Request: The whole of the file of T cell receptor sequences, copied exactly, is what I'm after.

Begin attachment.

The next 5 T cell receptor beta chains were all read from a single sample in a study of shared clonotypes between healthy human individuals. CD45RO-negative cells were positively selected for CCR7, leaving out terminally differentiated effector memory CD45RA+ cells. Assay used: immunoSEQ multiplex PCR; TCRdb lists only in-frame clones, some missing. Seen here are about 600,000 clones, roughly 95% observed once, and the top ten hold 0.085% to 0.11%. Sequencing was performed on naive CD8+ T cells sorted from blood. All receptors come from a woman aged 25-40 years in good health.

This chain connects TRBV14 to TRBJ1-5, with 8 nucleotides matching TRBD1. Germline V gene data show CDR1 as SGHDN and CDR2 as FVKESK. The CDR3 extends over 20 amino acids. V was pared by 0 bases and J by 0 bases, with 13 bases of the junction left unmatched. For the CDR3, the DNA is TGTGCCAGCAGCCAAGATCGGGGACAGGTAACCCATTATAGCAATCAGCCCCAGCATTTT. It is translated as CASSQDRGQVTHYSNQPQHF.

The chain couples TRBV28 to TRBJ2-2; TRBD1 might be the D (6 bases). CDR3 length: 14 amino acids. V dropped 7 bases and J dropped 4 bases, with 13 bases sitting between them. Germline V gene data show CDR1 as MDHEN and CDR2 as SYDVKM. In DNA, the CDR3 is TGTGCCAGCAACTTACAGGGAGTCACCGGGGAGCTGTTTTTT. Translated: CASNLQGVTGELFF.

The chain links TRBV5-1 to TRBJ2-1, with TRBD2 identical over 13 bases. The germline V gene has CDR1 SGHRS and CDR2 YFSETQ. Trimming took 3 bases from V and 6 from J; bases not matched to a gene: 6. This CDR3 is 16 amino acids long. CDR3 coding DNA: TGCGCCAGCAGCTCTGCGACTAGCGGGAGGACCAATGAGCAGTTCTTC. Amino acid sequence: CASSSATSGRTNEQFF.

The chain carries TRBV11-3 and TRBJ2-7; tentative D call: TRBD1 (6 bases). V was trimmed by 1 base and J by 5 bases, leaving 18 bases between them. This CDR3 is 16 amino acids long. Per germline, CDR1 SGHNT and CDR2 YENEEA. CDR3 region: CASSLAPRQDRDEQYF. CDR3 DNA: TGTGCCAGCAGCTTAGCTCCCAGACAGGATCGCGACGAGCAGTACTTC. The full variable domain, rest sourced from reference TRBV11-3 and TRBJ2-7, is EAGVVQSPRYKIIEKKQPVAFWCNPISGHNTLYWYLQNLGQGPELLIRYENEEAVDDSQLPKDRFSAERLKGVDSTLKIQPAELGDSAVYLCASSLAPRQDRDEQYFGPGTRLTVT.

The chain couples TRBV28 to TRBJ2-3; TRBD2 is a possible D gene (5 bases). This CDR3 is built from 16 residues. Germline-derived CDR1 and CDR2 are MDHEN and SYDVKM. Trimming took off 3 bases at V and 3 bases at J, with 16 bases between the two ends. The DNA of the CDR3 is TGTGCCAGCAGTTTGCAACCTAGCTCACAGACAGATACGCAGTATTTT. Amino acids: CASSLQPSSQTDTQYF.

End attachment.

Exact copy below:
The next 5 T cell receptor beta chains were all read from a single sample in a study of shared clonotypes between healthy human individuals. CD45RO-negative cells were positively selected for CCR7, leaving out terminally differentiated effector memory CD45RA+ cells. Assay used: immunoSEQ multiplex PCR; TCRdb lists only in-frame clones, some missing. Seen here are about 600,000 clones, roughly 95% observed once, and the top ten hold 0.085% to 0.11%. Sequencing was performed on naive CD8+ T cells sorted from blood. All receptors come from a woman aged 25-40 years in good health.

This chain connects TRBV14 to TRBJ1-5, with 8 nucleotides matching TRBD1. Germline V gene data show CDR1 as SGHDN and CDR2 as FVKESK. The CDR3 extends over 20 amino acids. V was pared by 0 bases and J by 0 bases, with 13 bases of the junction left unmatched. For the CDR3, the DNA is TGTGCCAGCAGCCAAGATCGGGGACAGGTAACCCATTATAGCAATCAGCCCCAGCATTTT. It is translated as CASSQDRGQVTHYSNQPQHF.

The chain couples TRBV28 to TRBJ2-2; TRBD1 might be the D (6 bases). CDR3 length: 14 amino acids. V dropped 7 bases and J dropped 4 bases, with 13 bases sitting between them. Germline V gene data show CDR1 as MDHEN and CDR2 as SYDVKM. In DNA, the CDR3 is TGTGCCAGCAACTTACAGGGAGTCACCGGGGAGCTGTTTTTT. Translated: CASNLQGVTGELFF.

The chain links TRBV5-1 to TRBJ2-1, with TRBD2 identical over 13 bases. The germline V gene has CDR1 SGHRS and CDR2 YFSETQ. Trimming took 3 bases from V and 6 from J; bases not matched to a gene: 6. This CDR3 is 16 amino acids long. CDR3 coding DNA: TGCGCCAGCAGCTCTGCGACTAGCGGGAGGACCAATGAGCAGTTCTTC. Amino acid sequence: CASSSATSGRTNEQFF.

The chain carries TRBV11-3 and TRBJ2-7; tentative D call: TRBD1 (6 bases). V was trimmed by 1 base and J by 5 bases, leaving 18 bases between them. This CDR3 is 16 amino acids long. Per germline, CDR1 SGHNT and CDR2 YENEEA. CDR3 region: CASSLAPRQDRDEQYF. CDR3 DNA: TGTGCCAGCAGCTTAGCTCCCAGACAGGATCGCGACGAGCAGTACTTC. The full variable domain, rest sourced from reference TRBV11-3 and TRBJ2-7, is EAGVVQSPRYKIIEKKQPVAFWCNPISGHNTLYWYLQNLGQGPELLIRYENEEAVDDSQLPKDRFSAERLKGVDSTLKIQPAELGDSAVYLCASSLAPRQDRDEQYFGPGTRLTVT.

The chain couples TRBV28 to TRBJ2-3; TRBD2 is a possible D gene (5 bases). This CDR3 is built from 16 residues. Germline-derived CDR1 and CDR2 are MDHEN and SYDVKM. Trimming took off 3 bases at V and 3 bases at J, with 16 bases between the two ends. The DNA of the CDR3 is TGTGCCAGCAGTTTGCAACCTAGCTCACAGACAGATACGCAGTATTTT. Amino acids: CASSLQPSSQTDTQYF.